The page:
Equitable Distribution in Family Law
Unpublished Opinion – No. COA19-566
Carmen Cousin and Terry Cousin were married for seventeen years. They separated in May 2016. Upon separating, Carmen filed a complaint, which included a claim for equitable distribution. Terry then filed an answer, which included a counterclaim for equitable distribution. In the final equitable distribution order entered by the court in July 2018, the court assigned a value of $26,070.00 to the parties’ 1965 Lincoln Continental. The court considered evidence showing the car to be fully restored, thus assigning it that value. Furthermore, the court awarded Terry the parties’ Myrtle Beach property and ordered him to refinance the mortgage into his sole name before receiving the deed from Carmen. Terry timely appealed this equitable distribution order.
Issues on appeal: In his appeal, Terry contended that not only did the trial court err in the valuation of the parties’ 1965 Lincoln Continental, but the court also erred in stipulating that the distribution of the Myrtle Beach property was contingent upon his refinancing of the mortgage in his sole name.
Held: The trial court’s ruling was affirmed by the appellate court. The trial court correctly valued the parties’ 1965 Lincoln Continental and did not abuse its discretion in not requiring Carmen to sign a deed until Terry could refinance the mortgage in his sole name.
In cases involving claims for equitable distribution, the trial court must take three steps when dividing the parties’ marital assets. Those steps are: (1) the trial court must classify the property as either marital, divisible, or separate; (2) the trial court must value the marital and divisible property as of the parties’ date of separation; and (3) the trial court must then distribute the marital and divisible property to either husband or wife. Mugno v. Mugno, 205 N.C. App. 273 (2010).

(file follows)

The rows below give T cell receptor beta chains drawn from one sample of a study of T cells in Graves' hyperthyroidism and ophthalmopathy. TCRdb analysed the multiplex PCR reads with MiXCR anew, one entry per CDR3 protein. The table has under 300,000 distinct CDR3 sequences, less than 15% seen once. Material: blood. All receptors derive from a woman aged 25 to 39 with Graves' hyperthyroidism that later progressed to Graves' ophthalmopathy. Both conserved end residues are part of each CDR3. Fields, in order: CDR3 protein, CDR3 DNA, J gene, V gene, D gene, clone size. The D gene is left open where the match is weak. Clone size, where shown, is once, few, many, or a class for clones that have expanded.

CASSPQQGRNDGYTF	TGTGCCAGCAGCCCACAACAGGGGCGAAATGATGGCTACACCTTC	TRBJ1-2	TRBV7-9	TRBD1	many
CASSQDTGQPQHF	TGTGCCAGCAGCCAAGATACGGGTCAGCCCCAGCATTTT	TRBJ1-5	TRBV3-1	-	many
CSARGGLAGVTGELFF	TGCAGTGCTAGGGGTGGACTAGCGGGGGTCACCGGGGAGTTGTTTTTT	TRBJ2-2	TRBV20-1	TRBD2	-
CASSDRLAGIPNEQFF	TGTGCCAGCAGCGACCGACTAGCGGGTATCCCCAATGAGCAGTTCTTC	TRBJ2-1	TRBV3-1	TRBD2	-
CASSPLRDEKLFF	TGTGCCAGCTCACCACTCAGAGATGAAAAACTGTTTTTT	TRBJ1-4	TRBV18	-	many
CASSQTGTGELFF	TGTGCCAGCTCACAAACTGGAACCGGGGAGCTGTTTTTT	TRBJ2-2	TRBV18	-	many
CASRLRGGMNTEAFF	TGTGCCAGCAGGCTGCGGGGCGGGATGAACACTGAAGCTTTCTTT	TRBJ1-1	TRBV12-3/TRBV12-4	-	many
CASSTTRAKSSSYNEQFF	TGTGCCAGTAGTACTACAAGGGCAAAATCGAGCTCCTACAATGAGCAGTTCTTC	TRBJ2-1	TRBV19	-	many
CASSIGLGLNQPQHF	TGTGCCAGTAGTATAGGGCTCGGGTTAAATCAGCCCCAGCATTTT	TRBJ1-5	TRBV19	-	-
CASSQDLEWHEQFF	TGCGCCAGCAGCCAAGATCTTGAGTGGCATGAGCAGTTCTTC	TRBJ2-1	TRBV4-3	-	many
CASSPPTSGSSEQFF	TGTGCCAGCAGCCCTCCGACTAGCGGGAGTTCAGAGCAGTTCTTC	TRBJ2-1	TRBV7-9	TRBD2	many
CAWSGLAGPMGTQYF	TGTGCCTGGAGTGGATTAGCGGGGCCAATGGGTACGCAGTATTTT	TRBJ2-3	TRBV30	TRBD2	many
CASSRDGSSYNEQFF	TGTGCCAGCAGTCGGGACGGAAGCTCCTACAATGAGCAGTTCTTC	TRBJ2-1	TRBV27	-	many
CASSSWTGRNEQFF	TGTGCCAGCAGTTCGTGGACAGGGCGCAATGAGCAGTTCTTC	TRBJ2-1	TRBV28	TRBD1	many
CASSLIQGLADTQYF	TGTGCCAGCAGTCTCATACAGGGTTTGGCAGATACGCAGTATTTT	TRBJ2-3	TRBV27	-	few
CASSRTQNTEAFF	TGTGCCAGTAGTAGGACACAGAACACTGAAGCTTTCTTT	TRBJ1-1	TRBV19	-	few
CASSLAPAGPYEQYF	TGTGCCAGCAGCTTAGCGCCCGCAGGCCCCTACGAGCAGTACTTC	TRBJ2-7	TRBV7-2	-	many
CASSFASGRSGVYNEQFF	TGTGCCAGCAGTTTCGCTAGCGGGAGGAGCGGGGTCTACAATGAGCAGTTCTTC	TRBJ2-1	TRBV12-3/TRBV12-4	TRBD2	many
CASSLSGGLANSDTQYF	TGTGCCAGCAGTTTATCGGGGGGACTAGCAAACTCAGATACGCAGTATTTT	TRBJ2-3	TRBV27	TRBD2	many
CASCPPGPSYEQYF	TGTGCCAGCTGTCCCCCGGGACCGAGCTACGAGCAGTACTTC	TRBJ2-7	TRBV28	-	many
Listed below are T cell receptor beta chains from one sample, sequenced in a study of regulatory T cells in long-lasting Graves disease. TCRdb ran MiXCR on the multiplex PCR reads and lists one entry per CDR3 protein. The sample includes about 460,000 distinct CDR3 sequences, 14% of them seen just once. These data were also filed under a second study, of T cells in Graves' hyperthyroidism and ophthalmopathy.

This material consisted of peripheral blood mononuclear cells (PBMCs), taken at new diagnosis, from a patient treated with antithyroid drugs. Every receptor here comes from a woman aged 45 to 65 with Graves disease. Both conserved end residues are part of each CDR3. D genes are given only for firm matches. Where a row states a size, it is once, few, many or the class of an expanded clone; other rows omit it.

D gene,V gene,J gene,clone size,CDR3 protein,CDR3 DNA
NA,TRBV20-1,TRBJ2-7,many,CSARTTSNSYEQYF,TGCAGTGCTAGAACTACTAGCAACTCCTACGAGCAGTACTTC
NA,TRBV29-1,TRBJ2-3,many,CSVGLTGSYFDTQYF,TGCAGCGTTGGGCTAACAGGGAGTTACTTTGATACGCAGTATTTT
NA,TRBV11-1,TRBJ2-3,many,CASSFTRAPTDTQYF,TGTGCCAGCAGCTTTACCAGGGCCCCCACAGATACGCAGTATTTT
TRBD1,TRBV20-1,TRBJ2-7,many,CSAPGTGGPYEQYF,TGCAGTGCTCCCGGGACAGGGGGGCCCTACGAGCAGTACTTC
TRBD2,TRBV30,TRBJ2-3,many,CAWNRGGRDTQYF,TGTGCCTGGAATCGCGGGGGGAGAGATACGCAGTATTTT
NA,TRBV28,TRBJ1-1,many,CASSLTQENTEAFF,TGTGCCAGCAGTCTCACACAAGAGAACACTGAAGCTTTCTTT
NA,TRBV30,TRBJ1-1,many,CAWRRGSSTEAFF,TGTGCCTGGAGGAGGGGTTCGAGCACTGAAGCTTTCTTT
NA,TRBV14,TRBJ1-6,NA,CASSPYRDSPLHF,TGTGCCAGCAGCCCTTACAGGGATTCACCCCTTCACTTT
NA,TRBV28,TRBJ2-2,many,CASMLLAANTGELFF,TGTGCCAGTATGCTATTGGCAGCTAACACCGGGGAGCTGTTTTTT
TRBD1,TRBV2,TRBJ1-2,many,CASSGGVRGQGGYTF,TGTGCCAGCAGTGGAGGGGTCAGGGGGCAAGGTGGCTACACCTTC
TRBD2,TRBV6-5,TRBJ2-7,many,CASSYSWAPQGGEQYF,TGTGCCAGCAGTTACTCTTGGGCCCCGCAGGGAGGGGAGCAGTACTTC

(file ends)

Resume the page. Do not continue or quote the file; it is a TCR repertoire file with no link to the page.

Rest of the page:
First, Terry contends that the evidence presented at trial does not support the trial court’s value placed on the parties’ 1965 Lincoln Continental. The appellate court disagreed with this contention, finding sufficient evidence on the record to support the trial court’s valuation. The valuation was supported by not only Carmen’s testimony but also the value generated by the National Automobile Dealers Association (“NADA”), which showed the car to have a “high retail” value of $26,700.00.
Second, Terry contends that the court also erred in stipulating that the distribution of the Myrtle Beach property was contingent upon his refinancing of the mortgage in his sole name. It was determined on appeal that the trial court made an absolute distribution of the home to Terry, and the fact that Carmen was not required to sign the deed until after the refinance spoke to the method in which title in the property would be transferred between the parties, not whether or not the property was actually distributed to Terry.
Therefore, the appellate court affirmed the trial court’s ruling. A claim for equitable distribution is complex and involves much preparation by an attorney. Diligently work with your attorney to provide all of the documents your attorney requests to accurately map out a picture of the marital estate and the assets that should be classified, valued, and distributed by the court.